Whether Congress Should Pass
a Patient's Bill of Rights

Compared by Age
June 28-July 1, 2001

The patient's bill of rights also generates differences among partisan groups, with Democrats expressing the most support -- by a 65% to 10% margin. Republicans also express majority support, but at a lower level -- with 52% favoring the legislation and 13% opposed. Independents are the most cautious, expressing better than a four-to-one margin in support, but still less than a majority -- 46% to 11%. They also have the highest number of "no opinion" responses.

As shown in the chart below, opposition is about the same among the three groups. Higher levels of support lead to lower levels of "no opinion," rather than to decreased opposition.

Whether Congress Should Pass
a Patient's Bill of Rights

Compared by Party
June 28-July 1, 2001

Differences Between Republican and Democratic Bills

Although both bills before the U.S. Senate called for a patient's right to sue the health care providers, the Democratic version generally allows for higher penalties and for lawsuits in state, as well as federal, courts. Only 5% of Americans indicate they have "a lot" of knowledge about the differences between the two versions, and another 23% say they know "a little" about the differences. That leaves over seven in 10 Americans unsure about what the differences are.

Still, when asked which party they would be more likely to trust in enacting a patient's bill of rights, the public favors Democrats over Republicans by a 10-point margin, 44% to 34%, with 22% expressing no preference.

These views are highly related to one's party affiliation, of course, as Democrats trust the leaders of their own party by 82% to 5%, and Republicans trust their own leaders by 71% to 9%. Independents, those who lean to neither party, prefer the Democrats by a 17-point margin, 23% to 6% -- with more than seven in 10 expressing no preference.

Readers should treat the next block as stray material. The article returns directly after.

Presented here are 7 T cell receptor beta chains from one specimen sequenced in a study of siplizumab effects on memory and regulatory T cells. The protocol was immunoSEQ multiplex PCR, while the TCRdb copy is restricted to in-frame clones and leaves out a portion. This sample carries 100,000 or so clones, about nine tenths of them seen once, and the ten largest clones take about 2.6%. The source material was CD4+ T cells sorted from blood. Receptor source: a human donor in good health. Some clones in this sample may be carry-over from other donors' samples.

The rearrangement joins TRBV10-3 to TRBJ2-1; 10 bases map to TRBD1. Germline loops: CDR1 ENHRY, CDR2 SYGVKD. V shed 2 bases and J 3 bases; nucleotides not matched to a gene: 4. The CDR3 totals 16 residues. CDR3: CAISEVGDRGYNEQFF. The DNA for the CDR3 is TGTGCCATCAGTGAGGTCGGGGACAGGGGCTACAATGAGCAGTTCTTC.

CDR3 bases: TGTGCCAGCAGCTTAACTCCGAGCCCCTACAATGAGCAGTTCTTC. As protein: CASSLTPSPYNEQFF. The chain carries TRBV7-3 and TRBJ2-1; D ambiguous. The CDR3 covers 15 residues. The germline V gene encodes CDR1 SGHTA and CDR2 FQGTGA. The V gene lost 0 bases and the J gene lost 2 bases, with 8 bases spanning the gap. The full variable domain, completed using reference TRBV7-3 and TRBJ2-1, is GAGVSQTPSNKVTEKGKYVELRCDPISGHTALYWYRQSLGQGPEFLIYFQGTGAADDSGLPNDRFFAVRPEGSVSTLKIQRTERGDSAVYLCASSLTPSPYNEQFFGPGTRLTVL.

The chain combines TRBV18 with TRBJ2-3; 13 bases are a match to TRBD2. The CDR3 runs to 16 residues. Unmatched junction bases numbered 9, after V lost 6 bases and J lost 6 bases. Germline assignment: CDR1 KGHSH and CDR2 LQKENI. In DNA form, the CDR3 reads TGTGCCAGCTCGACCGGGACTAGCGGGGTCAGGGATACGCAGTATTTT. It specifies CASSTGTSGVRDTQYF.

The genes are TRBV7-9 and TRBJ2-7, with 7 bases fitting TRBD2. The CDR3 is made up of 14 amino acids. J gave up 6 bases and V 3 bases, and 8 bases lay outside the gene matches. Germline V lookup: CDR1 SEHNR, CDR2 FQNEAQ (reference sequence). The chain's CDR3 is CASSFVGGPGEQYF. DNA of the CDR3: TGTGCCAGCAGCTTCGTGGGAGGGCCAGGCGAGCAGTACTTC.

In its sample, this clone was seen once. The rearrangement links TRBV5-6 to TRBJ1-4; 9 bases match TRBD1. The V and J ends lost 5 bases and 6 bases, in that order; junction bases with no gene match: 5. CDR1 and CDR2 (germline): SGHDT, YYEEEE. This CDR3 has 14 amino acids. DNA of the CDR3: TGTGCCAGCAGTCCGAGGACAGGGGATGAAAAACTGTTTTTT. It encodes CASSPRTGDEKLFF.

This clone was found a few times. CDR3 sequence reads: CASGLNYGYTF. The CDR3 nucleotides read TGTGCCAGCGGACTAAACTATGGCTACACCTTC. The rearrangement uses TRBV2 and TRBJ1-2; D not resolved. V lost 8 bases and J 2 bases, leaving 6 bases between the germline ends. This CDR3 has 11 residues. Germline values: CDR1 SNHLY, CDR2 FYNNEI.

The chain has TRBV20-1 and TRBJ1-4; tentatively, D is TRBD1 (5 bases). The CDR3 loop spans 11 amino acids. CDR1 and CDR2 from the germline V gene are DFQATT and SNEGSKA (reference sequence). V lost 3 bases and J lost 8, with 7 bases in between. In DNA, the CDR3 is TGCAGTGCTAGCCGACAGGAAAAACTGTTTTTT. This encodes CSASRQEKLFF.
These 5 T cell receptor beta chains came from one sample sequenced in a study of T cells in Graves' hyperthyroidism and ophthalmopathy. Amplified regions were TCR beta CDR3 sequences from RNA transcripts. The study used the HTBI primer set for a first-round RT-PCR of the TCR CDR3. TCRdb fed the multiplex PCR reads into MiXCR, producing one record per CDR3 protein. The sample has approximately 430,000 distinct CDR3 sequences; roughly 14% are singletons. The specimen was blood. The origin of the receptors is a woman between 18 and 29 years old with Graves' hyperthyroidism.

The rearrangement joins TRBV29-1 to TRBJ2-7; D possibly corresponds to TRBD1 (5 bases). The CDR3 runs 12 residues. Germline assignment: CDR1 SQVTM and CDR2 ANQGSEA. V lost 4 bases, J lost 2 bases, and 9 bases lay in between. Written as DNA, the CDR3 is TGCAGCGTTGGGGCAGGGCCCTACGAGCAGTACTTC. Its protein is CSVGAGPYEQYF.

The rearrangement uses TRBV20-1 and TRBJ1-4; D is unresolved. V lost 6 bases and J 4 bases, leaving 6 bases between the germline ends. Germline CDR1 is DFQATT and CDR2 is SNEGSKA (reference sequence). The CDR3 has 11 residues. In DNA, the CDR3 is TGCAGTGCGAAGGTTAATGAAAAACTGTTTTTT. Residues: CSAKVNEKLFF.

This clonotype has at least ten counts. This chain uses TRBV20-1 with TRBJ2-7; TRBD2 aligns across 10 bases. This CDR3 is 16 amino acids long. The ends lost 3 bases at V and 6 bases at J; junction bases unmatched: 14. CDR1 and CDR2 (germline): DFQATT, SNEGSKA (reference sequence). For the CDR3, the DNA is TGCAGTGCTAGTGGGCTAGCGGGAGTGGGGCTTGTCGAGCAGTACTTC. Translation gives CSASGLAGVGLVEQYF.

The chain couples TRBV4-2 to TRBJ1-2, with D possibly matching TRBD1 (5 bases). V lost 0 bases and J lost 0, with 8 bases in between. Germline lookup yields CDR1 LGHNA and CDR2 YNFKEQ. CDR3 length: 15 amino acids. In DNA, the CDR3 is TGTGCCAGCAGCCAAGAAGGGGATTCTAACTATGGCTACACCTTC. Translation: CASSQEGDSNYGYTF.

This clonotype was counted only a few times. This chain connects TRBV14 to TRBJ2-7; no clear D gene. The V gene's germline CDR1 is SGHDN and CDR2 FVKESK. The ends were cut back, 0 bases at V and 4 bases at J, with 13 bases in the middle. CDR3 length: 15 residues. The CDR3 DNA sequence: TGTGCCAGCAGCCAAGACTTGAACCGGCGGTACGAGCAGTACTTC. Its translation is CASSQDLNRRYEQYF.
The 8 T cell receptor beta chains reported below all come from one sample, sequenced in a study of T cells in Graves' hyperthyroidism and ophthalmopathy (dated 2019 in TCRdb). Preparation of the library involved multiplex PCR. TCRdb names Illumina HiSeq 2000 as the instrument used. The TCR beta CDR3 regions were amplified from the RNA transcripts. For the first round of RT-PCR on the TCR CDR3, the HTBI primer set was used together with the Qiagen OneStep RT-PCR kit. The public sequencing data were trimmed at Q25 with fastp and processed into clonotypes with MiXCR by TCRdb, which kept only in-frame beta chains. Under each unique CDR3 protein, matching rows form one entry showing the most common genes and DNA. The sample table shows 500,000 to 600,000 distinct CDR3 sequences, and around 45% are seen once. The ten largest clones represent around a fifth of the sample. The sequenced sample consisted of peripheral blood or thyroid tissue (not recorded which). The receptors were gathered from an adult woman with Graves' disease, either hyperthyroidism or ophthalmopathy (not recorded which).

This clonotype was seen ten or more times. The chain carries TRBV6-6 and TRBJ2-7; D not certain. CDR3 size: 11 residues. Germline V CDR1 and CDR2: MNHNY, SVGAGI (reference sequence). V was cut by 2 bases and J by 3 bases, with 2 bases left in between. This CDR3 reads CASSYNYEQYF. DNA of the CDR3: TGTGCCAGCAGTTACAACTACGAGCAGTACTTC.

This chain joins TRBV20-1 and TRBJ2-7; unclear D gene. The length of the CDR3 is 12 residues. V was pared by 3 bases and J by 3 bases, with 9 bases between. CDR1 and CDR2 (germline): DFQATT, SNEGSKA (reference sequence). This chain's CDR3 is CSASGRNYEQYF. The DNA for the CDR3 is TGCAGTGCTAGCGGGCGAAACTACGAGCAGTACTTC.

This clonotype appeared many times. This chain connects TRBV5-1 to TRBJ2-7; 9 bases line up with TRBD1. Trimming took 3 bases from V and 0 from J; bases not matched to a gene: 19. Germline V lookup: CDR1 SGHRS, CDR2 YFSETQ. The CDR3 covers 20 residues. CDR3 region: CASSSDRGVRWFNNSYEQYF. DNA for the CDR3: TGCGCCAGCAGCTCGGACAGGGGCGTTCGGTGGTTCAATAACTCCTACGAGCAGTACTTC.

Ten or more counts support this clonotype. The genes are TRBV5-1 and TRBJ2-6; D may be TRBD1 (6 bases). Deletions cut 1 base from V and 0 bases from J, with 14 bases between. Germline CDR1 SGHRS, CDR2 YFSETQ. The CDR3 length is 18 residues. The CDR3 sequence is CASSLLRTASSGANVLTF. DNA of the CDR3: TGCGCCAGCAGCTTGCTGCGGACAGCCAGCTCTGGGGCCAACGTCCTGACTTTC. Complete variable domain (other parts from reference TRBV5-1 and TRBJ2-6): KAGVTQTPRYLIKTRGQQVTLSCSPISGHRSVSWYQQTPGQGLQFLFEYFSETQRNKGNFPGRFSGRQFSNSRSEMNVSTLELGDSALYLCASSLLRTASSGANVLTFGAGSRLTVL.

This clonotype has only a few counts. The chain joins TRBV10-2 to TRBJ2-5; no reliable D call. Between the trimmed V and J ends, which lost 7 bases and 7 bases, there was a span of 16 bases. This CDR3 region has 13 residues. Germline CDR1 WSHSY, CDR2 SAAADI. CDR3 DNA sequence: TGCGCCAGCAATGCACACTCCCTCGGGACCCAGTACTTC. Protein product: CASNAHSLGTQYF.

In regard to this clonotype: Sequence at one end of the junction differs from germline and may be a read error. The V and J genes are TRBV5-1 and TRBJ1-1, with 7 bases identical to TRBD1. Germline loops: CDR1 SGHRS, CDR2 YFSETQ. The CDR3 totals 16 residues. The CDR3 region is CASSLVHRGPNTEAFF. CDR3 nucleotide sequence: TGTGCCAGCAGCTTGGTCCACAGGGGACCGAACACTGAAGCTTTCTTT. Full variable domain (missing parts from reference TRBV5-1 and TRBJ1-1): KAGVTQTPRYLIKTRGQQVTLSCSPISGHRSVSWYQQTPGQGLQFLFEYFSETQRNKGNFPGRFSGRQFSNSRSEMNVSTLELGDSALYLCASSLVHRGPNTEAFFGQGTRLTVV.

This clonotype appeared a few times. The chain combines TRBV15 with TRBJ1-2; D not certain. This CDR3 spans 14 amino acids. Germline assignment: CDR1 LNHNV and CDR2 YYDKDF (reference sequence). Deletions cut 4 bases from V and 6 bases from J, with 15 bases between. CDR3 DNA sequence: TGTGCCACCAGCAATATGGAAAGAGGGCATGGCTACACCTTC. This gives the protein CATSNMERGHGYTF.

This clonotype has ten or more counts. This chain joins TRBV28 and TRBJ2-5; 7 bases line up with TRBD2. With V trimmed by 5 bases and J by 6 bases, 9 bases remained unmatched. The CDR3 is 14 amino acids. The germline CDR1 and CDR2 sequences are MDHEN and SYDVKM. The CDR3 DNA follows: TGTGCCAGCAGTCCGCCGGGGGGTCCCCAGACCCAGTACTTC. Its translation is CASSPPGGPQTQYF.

Preference for the Democratic Party's approach is also related to age. The youngest age group shows a slightly higher level of trust in the Democratic than Republican Party -- 42% to 38% -- and as age increases, the margin in favor of Democrats increases as well.

Which Party Americans Trust More
for Patient's Bill of Rights

Compared by Age
June 28-July 1, 2001

Survey Methods

Results are based on telephone interviews with -- 1,014 -- national adults, aged 18+, conducted June 28-July 1, 2001. For results based on the total sample of national adults, one can say with 95% confidence that the margin of sampling error is +/- 3 percentage points.

In addition to sampling error, question wording and practical difficulties in conducting surveys can introduce error or bias into the findings of public opinion polls.

Recently there has been some discussion in the news about a patient's bill of rights. How closely have you been following the news about this -- very closely, somewhat closely, not too closely, or not at all?

 

 

Very
closely

Somewhat closely

Not too closely


Not at all

No
opinion

           

2001 Jun 28-Jul 1

7%

29

29

34

1



Based on what you have heard or read, do you favor or oppose Congress passing a patient's bill of rights?

 

 

Favor

Oppose

No opinion

       

2001 Jun 28-Jul 1

58%

11

31



There are two versions of a patient's bill of rights currently being considered in the Senate -- one sponsored mostly by Republicans, although with some Democratic support and one sponsored mostly by Democrats, although with some Republican support. How much would you say you know about the differences between the two approaches -- do you know a lot about the differences, a little about the differences, or are you unsure what the differences are?

 

 


A lot


A little

Unsure of differences

No
opinion

         

2001 Jun 28-Jul 1

5%

23

66

6



Even if you don't know all of the details, in general, whose approach to a patient's bill of rights would you be more likely to trust -- [ROTATED: the Republicans' (or) the Democrats']?

 

 


Republicans' approach


Democrats' approach

NEITHER/BOTH (vol.)

No
opinion

         

2001 Jun 28-Jul 1

34%

44

12

10



(vol.) Volunteered response